Police take six weeks to register bike theft case

Victim decries callous police attitude, refusal to lodge cases

Arsalan Altaf June 09, 2017
Victim decries callous police attitude, refusal to lodge cases. PHOTO: INP/FILE

ISLAMABAD: A man whose motorbike had been stolen in April this year has complained about the slow and inefficient police response, claiming that it took more than six weeks just to register a report of the theft.

Malik Azmat Hayat, the prayer leader of a mosque in Rawalpindi, was visiting the weekly Sunday bazaar in Sector G-6 on April 16. He had parked his new Honda 125cc motorbike in the designated parking of the market. When he returned, he discovered that his motorbike had been stolen.

Hayat approached police officials deputed at the market. He subsequently visited the nearby Aabpara police station to lodge a complaint.

“The moharar at the police station wrote down details about me and my motorbike in a diary and then gave me the number of another policeman who was a security in-charge for the market,” Hayat told The Express Tribune.

The prayer leader returned to the market in search of the policeman. The two searched the parking lot for the missing motorbike. An announcement was also made from the police radio. The police then told Hayat to return home and that he would be informed about any progress which they make.

“I returned home expecting that the police would call me as soon as they recover the bike. I waited for a few days but no call came,” he said, adding, “Then somebody told me to lodge a written complaint with the police and obtain their signature on it, otherwise they would never register a case.”

Hayat visited the police station again with a written complaint on April 22. But he was left stunned when the officials there refused to accept his application. “They refused to take my application noting that the duty officer was not at the station at the time.”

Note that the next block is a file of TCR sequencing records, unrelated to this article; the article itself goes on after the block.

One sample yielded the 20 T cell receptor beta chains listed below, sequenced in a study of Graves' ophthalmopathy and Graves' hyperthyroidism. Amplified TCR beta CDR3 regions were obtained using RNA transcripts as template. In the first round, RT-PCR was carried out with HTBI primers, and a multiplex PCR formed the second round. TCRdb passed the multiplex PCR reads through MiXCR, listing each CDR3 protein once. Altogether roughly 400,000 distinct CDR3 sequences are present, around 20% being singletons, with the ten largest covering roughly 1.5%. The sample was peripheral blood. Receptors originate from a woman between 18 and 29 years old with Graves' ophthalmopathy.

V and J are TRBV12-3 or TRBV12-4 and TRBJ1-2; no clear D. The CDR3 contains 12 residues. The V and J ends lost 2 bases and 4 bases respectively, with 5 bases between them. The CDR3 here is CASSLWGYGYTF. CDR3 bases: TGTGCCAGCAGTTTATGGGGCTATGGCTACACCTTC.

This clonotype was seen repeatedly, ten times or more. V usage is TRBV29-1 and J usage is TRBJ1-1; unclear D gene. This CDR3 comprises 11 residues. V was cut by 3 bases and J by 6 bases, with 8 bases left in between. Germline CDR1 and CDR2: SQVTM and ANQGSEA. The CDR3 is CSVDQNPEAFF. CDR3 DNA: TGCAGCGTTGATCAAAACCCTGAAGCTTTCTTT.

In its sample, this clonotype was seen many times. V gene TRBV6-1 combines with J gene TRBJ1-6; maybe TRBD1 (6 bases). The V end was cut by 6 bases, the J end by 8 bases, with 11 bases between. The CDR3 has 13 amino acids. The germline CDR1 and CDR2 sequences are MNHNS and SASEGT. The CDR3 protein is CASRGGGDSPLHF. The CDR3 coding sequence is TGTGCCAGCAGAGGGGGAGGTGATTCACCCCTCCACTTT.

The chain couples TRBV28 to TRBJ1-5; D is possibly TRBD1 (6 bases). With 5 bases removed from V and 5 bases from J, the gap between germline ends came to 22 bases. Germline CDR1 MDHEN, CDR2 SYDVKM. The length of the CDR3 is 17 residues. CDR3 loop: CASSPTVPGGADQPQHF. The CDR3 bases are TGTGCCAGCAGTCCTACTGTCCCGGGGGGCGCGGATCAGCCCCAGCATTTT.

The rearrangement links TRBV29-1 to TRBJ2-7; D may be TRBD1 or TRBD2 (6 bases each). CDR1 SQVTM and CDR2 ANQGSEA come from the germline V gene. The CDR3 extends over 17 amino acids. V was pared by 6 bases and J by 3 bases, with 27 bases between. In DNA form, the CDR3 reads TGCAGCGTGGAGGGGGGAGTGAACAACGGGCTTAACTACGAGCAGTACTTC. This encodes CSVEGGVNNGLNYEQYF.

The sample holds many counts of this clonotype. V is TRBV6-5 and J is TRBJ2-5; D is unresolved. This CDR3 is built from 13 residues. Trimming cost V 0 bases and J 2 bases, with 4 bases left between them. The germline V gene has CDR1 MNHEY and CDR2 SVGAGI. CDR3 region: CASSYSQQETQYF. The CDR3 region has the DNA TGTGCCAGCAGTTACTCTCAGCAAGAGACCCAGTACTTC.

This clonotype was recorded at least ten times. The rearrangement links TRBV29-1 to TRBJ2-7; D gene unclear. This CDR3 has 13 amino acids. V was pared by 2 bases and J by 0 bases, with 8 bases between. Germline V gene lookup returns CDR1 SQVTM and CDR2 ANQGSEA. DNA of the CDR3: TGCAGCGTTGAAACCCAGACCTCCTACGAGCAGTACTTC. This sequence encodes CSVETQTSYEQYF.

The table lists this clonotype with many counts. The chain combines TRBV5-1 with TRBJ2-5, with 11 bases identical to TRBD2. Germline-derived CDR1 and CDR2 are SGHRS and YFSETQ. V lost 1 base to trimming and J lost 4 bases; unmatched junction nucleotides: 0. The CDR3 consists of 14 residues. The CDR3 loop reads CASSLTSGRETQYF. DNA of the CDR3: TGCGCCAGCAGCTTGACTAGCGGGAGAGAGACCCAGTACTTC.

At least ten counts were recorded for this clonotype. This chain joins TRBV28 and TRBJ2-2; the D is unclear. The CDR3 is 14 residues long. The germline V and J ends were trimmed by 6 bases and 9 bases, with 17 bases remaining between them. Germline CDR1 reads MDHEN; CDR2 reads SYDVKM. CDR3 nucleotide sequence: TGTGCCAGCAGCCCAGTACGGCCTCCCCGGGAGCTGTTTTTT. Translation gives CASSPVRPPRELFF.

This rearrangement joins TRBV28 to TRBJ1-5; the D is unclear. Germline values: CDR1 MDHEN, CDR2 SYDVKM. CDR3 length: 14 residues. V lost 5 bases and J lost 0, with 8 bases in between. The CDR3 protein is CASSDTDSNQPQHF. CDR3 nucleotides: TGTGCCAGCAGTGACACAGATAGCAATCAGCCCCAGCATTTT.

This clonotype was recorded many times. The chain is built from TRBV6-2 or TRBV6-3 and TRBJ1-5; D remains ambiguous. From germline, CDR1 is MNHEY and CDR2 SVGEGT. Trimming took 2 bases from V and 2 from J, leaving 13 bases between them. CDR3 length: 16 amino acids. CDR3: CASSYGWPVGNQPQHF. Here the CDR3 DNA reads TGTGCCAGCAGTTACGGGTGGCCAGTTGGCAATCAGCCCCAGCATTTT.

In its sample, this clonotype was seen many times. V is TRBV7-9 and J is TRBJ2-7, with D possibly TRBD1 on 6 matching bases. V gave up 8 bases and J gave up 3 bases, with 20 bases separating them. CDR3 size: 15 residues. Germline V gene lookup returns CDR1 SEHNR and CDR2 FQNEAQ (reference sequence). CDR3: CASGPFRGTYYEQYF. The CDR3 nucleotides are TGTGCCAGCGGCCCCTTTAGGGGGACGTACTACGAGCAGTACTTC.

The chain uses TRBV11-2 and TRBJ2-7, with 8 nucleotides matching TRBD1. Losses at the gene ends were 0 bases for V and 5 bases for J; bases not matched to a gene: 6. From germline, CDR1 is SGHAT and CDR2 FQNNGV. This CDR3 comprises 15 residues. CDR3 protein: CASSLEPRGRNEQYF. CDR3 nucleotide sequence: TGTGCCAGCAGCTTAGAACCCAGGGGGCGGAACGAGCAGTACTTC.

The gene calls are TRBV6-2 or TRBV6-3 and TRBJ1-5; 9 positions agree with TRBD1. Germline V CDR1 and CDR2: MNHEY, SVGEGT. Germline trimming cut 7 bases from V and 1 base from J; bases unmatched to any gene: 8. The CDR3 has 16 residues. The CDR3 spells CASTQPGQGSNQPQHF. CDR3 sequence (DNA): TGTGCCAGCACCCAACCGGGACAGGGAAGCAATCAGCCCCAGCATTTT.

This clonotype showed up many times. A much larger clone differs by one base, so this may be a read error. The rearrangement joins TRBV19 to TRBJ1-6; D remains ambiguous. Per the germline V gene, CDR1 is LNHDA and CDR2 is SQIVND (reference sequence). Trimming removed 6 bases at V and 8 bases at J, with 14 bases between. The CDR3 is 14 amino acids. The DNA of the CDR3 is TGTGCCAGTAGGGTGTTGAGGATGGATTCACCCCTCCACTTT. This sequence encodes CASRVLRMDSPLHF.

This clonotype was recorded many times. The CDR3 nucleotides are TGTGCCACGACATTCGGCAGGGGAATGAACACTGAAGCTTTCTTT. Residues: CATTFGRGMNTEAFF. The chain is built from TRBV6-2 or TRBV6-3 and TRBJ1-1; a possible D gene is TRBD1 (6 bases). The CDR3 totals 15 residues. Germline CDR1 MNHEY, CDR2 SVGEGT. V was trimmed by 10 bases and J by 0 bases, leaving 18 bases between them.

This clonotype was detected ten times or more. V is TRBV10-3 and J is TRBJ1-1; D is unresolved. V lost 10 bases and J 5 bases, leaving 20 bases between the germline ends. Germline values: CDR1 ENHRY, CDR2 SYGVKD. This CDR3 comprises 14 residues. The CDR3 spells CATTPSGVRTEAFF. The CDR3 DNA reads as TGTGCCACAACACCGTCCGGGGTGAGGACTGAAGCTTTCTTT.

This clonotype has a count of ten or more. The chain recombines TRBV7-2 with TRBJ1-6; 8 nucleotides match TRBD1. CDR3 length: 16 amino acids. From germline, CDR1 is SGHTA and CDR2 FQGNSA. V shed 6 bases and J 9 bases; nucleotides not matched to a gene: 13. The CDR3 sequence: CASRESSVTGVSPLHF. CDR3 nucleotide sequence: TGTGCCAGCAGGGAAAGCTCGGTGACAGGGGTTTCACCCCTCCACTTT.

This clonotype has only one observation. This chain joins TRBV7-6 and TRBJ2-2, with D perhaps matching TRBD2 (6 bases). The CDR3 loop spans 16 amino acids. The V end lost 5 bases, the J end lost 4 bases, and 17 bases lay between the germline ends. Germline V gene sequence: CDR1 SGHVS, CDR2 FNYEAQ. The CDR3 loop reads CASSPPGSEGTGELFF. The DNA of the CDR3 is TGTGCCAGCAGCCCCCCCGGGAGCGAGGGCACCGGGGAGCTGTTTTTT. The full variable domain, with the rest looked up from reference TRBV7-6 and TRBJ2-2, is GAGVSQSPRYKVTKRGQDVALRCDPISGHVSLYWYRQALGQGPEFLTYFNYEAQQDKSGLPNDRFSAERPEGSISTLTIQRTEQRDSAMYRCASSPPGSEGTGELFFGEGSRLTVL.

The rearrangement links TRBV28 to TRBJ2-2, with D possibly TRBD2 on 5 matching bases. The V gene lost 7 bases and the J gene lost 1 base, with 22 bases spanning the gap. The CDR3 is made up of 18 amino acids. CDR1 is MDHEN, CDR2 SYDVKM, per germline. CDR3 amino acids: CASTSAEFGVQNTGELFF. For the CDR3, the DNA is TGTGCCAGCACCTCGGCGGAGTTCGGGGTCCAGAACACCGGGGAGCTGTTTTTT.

Being a prayer leader, he contacted some influential acquaintances after which the police finally agreed to receive his complaint.

“They received my complaint and told me that I would be informed when an FIR is registered.”

A few days later when the complainant inquired whether a case had been registered, officials at the station told him that they had misplaced his application and that he should lodge a fresh complaint.

Hayat went back to the station, armed with a fresh complaint, on May 9. However, officials there again tried to delay the matter.

“First, they kept sending me from one official to another, they also asked me to alter the application since they wanted me to write in the application that this was the first time I was visiting the police station to report the theft of my motorbike while desisting from mentioning the earlier complaints,” Hayat said, decrying the callous attitude of officials.

The FIR was finally lodged on June 3, more than six weeks after the theft was first reported to the police.

“Had they registered a case on time and started investigation, there would have been greater chances of recovering my stolen bike … and it’s not only about my bike, people go through such ordeal daily. The police should really improve their working,” Hayat complained.

Meanwhile, SI Mehar Muhammad Aslam, the investigation officer of the case, denied Hayat’s allegations that police did not entertain the complaint on time.

When asked why it took them a further 25 days to register FIR after receiving a fresh complaint, he said the authority to register a case or not rests with the SHO and not him.

Published in The Express Tribune, June 9th, 2017.


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